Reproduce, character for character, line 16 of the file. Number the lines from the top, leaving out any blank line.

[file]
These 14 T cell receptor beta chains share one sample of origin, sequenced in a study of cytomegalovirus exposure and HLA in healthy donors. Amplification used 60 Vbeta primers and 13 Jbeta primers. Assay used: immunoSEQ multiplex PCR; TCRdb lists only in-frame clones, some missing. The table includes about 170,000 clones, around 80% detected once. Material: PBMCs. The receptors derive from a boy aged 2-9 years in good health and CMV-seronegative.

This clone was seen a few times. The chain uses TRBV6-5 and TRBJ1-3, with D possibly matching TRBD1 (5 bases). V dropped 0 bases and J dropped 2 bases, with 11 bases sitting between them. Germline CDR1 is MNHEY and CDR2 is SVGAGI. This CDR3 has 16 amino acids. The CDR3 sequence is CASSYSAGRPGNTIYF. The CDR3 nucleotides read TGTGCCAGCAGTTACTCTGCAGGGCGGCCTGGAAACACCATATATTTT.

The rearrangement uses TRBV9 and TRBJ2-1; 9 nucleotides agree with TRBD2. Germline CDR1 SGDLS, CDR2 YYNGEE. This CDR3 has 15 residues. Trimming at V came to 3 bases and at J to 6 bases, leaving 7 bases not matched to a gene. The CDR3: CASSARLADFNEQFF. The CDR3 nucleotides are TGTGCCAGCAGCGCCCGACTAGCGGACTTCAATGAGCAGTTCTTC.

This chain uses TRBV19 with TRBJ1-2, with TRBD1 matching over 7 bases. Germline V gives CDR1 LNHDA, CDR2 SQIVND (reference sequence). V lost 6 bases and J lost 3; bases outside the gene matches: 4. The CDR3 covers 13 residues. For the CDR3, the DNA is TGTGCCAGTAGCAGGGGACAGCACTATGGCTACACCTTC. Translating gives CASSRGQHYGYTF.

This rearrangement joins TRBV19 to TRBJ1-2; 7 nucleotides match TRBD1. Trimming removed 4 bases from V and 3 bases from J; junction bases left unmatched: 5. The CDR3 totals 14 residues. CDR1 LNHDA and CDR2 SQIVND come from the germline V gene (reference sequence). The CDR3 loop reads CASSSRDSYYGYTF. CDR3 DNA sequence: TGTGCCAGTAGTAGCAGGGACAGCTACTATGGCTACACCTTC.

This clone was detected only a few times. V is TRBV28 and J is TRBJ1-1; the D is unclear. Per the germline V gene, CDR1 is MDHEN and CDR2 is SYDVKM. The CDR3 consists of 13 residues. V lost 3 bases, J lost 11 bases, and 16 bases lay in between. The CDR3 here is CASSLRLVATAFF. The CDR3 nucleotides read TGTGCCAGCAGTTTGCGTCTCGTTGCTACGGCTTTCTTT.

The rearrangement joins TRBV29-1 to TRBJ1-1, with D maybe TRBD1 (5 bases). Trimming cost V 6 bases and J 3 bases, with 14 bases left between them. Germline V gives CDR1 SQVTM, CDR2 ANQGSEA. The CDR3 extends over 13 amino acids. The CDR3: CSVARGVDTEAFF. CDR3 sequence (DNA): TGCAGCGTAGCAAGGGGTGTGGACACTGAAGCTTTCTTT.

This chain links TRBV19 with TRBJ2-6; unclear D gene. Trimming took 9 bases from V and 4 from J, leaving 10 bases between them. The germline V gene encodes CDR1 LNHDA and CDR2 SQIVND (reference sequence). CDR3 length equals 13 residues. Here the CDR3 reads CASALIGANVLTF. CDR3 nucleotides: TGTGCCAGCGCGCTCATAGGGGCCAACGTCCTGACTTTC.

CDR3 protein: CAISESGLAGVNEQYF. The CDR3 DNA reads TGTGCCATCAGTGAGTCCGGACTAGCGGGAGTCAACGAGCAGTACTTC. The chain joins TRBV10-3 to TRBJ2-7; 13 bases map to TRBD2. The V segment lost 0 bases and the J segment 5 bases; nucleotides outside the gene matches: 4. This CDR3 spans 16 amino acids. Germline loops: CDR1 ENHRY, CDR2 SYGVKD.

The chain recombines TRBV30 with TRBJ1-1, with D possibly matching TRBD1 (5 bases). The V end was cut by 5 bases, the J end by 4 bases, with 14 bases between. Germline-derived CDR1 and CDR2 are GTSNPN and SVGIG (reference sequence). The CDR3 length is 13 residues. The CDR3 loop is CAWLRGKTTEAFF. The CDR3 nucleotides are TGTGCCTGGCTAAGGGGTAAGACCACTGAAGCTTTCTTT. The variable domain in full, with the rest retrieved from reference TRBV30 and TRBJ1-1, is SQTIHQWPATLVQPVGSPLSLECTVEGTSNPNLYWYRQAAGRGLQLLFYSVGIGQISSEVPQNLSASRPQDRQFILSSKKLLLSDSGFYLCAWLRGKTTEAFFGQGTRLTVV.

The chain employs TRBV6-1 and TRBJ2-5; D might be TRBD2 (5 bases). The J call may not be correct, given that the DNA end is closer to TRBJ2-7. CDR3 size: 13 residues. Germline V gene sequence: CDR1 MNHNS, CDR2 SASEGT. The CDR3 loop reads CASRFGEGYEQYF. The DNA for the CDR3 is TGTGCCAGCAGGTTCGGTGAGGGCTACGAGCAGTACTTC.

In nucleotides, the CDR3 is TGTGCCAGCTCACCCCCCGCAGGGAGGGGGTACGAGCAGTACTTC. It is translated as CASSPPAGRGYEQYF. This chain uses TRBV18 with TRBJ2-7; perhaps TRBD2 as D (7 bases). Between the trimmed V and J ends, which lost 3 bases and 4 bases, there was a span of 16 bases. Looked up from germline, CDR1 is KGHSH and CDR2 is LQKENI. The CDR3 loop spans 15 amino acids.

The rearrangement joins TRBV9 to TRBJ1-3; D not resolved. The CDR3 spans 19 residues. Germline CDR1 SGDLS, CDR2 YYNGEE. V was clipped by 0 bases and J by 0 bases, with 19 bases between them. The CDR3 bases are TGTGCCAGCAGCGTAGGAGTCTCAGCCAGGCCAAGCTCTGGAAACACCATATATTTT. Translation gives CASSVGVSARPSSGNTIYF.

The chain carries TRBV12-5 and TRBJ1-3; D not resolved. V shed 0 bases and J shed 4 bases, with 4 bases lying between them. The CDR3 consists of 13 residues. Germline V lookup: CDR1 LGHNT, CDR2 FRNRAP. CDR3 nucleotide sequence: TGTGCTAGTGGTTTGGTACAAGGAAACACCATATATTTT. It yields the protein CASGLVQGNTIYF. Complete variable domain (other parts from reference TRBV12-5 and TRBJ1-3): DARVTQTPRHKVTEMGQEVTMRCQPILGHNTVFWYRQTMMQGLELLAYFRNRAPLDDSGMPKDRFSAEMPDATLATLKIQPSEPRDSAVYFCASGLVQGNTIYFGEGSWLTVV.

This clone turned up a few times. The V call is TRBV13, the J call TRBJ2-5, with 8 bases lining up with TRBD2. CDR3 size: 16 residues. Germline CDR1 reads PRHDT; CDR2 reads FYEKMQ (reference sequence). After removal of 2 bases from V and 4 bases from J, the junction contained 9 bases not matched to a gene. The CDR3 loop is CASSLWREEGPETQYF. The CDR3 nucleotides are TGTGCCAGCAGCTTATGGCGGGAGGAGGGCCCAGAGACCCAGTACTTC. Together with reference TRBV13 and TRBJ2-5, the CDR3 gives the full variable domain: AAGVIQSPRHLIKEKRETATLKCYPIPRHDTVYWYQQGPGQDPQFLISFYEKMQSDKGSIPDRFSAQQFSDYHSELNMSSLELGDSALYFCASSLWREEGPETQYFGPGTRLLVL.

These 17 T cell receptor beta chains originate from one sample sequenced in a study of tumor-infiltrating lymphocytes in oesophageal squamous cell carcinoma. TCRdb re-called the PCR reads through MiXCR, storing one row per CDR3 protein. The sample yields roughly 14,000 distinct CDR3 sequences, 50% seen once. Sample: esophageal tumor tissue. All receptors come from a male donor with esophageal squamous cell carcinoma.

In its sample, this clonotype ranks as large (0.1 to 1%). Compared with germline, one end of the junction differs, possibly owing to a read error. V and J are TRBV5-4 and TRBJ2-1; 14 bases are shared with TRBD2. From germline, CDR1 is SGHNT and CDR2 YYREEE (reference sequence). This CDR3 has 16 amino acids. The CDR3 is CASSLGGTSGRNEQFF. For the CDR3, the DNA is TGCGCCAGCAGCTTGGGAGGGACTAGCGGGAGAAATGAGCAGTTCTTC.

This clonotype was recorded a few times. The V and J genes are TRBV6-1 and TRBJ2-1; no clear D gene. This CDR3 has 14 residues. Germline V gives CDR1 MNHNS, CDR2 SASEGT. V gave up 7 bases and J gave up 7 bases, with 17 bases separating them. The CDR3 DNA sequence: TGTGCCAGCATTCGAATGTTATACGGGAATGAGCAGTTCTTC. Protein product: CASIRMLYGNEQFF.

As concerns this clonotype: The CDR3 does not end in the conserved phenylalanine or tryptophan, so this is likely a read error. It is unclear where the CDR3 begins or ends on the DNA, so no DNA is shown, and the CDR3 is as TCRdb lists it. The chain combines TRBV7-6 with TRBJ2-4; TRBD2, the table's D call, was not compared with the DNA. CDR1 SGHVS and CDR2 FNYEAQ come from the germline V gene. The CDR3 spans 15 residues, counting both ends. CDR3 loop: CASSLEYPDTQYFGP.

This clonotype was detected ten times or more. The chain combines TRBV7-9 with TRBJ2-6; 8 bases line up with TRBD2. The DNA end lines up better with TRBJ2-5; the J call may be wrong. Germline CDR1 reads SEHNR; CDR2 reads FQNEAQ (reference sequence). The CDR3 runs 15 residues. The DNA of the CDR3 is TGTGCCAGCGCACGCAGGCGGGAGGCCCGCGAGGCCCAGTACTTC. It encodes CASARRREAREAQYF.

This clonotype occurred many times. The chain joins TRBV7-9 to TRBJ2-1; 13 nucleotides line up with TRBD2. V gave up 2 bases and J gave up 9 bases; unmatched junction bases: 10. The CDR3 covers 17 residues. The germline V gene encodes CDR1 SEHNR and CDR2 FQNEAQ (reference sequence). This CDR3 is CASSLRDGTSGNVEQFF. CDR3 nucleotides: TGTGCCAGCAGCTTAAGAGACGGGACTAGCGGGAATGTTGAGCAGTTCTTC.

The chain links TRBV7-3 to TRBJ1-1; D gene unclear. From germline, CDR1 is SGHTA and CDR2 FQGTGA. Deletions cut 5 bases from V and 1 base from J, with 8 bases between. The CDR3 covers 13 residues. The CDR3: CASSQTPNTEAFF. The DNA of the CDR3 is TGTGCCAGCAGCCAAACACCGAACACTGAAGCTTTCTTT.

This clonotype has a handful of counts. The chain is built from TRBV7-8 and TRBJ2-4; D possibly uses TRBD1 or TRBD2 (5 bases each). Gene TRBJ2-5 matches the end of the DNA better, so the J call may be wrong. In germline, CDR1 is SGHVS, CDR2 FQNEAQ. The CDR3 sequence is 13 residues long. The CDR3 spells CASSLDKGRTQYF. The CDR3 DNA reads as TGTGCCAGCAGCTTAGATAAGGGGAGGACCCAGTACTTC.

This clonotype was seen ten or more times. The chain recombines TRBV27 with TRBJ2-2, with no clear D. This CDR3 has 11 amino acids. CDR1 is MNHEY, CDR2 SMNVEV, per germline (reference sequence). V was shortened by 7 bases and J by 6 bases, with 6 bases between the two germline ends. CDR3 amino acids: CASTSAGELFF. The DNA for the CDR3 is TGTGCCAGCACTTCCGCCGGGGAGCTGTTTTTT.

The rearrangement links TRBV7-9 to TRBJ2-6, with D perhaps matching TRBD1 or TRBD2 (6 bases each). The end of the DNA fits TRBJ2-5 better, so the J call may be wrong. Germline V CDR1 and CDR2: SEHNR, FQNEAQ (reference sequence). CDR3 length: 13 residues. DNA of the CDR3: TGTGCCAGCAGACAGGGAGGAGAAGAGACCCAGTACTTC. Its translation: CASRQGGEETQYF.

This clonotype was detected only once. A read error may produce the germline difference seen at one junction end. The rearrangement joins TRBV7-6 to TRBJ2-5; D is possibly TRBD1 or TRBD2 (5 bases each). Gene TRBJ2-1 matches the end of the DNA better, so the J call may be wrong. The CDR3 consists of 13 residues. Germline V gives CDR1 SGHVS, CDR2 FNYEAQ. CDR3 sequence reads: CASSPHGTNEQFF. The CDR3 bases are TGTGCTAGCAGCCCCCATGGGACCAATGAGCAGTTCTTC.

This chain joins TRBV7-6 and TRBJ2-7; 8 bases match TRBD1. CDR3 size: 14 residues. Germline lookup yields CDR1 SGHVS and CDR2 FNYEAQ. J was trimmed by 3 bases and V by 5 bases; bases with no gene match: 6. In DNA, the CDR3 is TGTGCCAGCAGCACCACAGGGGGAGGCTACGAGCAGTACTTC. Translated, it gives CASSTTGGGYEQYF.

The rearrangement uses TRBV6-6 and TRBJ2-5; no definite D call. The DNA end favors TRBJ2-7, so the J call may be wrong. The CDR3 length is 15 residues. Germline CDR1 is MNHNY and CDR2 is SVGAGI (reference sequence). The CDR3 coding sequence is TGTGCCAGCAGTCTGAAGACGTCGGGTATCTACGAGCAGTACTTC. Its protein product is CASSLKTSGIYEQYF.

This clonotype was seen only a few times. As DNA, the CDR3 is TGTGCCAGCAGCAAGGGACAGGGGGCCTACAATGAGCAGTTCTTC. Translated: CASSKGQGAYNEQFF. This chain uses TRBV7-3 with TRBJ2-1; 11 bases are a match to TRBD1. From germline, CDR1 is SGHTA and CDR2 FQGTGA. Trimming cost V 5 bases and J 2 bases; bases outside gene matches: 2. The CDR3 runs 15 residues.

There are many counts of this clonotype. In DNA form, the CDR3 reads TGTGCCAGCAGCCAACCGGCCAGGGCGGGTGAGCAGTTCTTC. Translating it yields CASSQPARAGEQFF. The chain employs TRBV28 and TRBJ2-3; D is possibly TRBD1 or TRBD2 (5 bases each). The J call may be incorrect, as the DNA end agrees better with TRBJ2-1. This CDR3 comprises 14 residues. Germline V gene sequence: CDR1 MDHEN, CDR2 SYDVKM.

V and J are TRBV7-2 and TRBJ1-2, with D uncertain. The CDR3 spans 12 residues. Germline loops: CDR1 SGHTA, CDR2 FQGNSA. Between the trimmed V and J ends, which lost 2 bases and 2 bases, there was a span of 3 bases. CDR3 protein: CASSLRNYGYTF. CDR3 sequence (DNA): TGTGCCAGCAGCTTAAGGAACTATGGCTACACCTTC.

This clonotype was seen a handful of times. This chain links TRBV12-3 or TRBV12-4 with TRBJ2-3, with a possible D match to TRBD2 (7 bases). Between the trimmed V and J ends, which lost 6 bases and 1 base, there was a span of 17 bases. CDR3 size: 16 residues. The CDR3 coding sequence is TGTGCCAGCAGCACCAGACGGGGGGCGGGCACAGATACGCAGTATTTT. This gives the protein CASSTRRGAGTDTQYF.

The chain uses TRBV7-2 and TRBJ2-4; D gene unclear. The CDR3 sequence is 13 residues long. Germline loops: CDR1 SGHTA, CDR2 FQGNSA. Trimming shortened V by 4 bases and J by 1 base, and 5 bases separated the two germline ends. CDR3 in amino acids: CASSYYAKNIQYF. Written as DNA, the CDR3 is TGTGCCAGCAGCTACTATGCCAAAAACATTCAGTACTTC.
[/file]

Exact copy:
These 17 T cell receptor beta chains originate from one sample sequenced in a study of tumor-infiltrating lymphocytes in oesophageal squamous cell carcinoma. TCRdb re-called the PCR reads through MiXCR, storing one row per CDR3 protein. The sample yields roughly 14,000 distinct CDR3 sequences, 50% seen once. Sample: esophageal tumor tissue. All receptors come from a male donor with esophageal squamous cell carcinoma.